ICFF Studio: Bernhardt Mentors The Design Stars of Tomorrow

ICFF Studio: Bernhardt Mentors The Design Stars of Tomorrow

Clamp Chairs by Andreas Kowalewski (all images courtesy ICFF Studio)

ICFF wraps up today and, as usual, reviews of the fair seem mixed. Professional but boring! Too safe! Appropriately sober! Practical and market-friendly! Reheated Eames! Now in its sixth year, the ICFF Studio, sponsored by Bernhardt, offers a snap shot of where young designers are looking. Most skewed toward the market-ready, while one designer went in a conceptual direction. The young Dutch designer Andreas Kowalewski’s Clamp Chairs certainly look showroom bound (above).

Norwegians Angell Wyller Aarseth showed a table, mirror, and the handsome Handle Me Cookware (below), which won an editor’s award.

Handle Me Cookware by Angell Wyller Aarseth

Germany’s Gabriella Asztalos designed the Hug Chair (below), which looks tailor-made for a Boom Years nightclub or hotel lobby. It’s glamorous and a little silly, but does it make sense in today’s chastened economic environment?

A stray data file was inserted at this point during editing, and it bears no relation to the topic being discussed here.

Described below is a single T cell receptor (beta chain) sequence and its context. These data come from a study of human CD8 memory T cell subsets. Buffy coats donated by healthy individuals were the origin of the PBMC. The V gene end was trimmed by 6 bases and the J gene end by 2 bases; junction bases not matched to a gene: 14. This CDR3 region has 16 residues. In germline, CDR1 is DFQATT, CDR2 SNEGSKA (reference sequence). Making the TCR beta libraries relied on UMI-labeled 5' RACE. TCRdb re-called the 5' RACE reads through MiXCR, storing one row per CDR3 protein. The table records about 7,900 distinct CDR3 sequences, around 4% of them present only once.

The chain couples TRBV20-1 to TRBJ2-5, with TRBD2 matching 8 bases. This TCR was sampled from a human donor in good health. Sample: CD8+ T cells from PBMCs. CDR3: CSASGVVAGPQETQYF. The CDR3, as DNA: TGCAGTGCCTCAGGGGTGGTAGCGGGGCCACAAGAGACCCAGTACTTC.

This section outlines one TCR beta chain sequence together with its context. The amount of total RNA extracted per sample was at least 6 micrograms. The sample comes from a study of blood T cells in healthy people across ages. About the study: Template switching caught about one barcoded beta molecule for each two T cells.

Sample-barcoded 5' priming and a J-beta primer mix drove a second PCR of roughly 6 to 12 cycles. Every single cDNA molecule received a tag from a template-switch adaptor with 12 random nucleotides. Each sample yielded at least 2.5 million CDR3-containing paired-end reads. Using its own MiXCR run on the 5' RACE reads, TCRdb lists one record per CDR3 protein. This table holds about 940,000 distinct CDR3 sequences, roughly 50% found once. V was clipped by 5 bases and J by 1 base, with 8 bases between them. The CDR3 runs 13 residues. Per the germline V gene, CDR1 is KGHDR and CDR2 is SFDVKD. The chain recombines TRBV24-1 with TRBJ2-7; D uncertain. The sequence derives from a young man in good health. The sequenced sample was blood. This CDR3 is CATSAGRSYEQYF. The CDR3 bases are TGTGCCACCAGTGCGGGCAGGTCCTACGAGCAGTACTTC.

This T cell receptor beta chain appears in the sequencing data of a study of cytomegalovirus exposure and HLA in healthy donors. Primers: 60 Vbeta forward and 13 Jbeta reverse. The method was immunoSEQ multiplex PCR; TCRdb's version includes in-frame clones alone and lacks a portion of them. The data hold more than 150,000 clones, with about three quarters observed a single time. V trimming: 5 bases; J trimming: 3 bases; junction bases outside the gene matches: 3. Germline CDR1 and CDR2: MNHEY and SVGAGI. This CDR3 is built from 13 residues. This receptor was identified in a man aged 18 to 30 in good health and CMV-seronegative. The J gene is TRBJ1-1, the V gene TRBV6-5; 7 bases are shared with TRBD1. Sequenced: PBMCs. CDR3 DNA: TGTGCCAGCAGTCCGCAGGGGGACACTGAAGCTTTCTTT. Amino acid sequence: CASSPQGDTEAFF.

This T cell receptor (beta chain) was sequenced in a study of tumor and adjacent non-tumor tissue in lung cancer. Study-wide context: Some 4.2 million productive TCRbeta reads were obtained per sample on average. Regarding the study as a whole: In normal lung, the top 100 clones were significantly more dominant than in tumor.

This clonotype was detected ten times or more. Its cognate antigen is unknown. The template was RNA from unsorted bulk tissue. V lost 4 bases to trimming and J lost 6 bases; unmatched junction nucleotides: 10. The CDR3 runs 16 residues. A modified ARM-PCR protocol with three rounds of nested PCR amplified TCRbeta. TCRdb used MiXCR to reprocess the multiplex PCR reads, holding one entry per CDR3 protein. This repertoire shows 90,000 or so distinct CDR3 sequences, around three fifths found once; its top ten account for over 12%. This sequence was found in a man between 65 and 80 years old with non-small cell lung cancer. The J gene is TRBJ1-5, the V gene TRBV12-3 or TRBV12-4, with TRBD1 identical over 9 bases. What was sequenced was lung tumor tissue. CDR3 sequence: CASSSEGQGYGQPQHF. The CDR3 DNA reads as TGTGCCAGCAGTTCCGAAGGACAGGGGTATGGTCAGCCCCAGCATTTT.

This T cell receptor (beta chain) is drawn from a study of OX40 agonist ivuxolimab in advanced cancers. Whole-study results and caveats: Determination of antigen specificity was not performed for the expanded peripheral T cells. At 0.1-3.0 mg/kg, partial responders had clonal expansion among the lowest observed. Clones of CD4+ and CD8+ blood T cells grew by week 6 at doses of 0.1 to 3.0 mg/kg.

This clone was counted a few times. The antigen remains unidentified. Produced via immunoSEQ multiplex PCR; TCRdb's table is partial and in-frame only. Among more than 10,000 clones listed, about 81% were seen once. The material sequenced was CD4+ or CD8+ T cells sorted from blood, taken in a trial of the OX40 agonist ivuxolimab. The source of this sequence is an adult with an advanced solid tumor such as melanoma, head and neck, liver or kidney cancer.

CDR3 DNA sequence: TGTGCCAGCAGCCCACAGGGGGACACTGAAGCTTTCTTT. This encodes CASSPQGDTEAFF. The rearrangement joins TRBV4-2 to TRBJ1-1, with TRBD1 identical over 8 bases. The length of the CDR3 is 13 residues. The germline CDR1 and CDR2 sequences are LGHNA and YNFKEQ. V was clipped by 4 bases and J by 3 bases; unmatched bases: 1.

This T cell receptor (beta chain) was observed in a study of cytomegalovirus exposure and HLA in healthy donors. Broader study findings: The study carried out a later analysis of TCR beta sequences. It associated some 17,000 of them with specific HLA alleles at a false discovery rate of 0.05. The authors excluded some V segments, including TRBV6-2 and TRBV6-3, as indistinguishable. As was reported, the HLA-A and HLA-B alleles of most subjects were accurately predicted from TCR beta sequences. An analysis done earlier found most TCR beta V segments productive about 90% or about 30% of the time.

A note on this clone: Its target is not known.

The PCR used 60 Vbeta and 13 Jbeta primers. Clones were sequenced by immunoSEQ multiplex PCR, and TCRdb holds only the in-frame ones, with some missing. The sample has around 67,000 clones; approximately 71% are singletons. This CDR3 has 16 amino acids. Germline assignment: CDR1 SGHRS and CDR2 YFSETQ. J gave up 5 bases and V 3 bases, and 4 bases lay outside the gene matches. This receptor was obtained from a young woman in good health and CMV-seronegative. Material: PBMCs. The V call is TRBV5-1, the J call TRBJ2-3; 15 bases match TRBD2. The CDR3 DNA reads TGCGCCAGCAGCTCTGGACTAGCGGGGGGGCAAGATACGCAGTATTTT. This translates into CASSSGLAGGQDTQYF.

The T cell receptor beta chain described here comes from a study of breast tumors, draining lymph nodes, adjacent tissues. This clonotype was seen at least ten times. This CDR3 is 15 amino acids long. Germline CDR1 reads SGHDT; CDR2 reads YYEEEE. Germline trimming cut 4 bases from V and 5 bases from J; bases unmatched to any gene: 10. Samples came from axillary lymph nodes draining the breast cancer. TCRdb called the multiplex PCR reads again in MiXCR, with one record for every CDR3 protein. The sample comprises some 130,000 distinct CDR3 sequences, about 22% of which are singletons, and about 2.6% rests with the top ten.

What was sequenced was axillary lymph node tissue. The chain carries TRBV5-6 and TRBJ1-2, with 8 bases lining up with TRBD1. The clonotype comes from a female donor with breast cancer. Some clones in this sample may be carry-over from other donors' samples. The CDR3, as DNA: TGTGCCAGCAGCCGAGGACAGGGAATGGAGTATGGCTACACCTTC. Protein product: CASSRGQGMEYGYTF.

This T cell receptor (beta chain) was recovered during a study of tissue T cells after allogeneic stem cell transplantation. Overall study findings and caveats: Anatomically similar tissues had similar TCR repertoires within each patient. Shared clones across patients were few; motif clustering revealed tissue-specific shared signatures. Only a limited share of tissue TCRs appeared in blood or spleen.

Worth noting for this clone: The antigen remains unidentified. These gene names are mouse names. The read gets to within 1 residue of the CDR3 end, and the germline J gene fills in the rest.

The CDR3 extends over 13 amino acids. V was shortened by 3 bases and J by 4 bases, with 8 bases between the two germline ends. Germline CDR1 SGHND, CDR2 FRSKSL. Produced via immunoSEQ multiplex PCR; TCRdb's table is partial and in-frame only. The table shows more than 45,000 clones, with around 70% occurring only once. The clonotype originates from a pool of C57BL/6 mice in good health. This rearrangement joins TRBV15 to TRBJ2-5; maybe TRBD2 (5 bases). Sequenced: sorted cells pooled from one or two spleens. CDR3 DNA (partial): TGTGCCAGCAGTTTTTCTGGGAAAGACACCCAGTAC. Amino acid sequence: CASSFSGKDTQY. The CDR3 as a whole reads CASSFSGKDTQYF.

Hug Chair by Gabriella Asztalos

Californians Jiyoun Shin and Kevin Sethapun showed very polished designs for stools. Shin’s Eclipse Bar Stool (shown below left) and Sethapun’s Arch Stool (below right) are appealing and market-ready, but are they memorable?

Eclipse Stool by Jiyoun Shin
Arch Stool by Kevin Sethapun




Shawn Littrell’s Aline Chair and Ottoman (below) is inviting and fun. The cheery chair’s designer is from Los Angeles, and the pieces seem to reflect a sunny sensibility.

Aline Chair and Ottoman by Shawn Littrell

Dutchman Niel’s de Greef’s ZzZen Chair (below) is presumably meant to evoke a smooth stone and induce rest.

ZzZen Chair by Niels de Greef

Zorine Pooladian, also from California, offered the Aira and Beat Rocking Stools (below).

Aria and Beat Rocking Stools by Zorine Pooladian

Junggi Sung’s handsome Ember Lamp (below) is mixes the tactile with the luminous.

Ember Light by Junggi Sung

Finally, New Yorker Patrick Martinez offered the downloadable Click Lamp (below), a screensaver of a light that produces real illumination, and the Blush Lamp, a hovering spot of light that emerged (was projected?) from an invisible source on the white wall. It was one of the few moments at the fair where people stopped, looked, scratched their heads, and–for a moment–pondered the limits of design itself.

Click Lamp by Patrick Martinez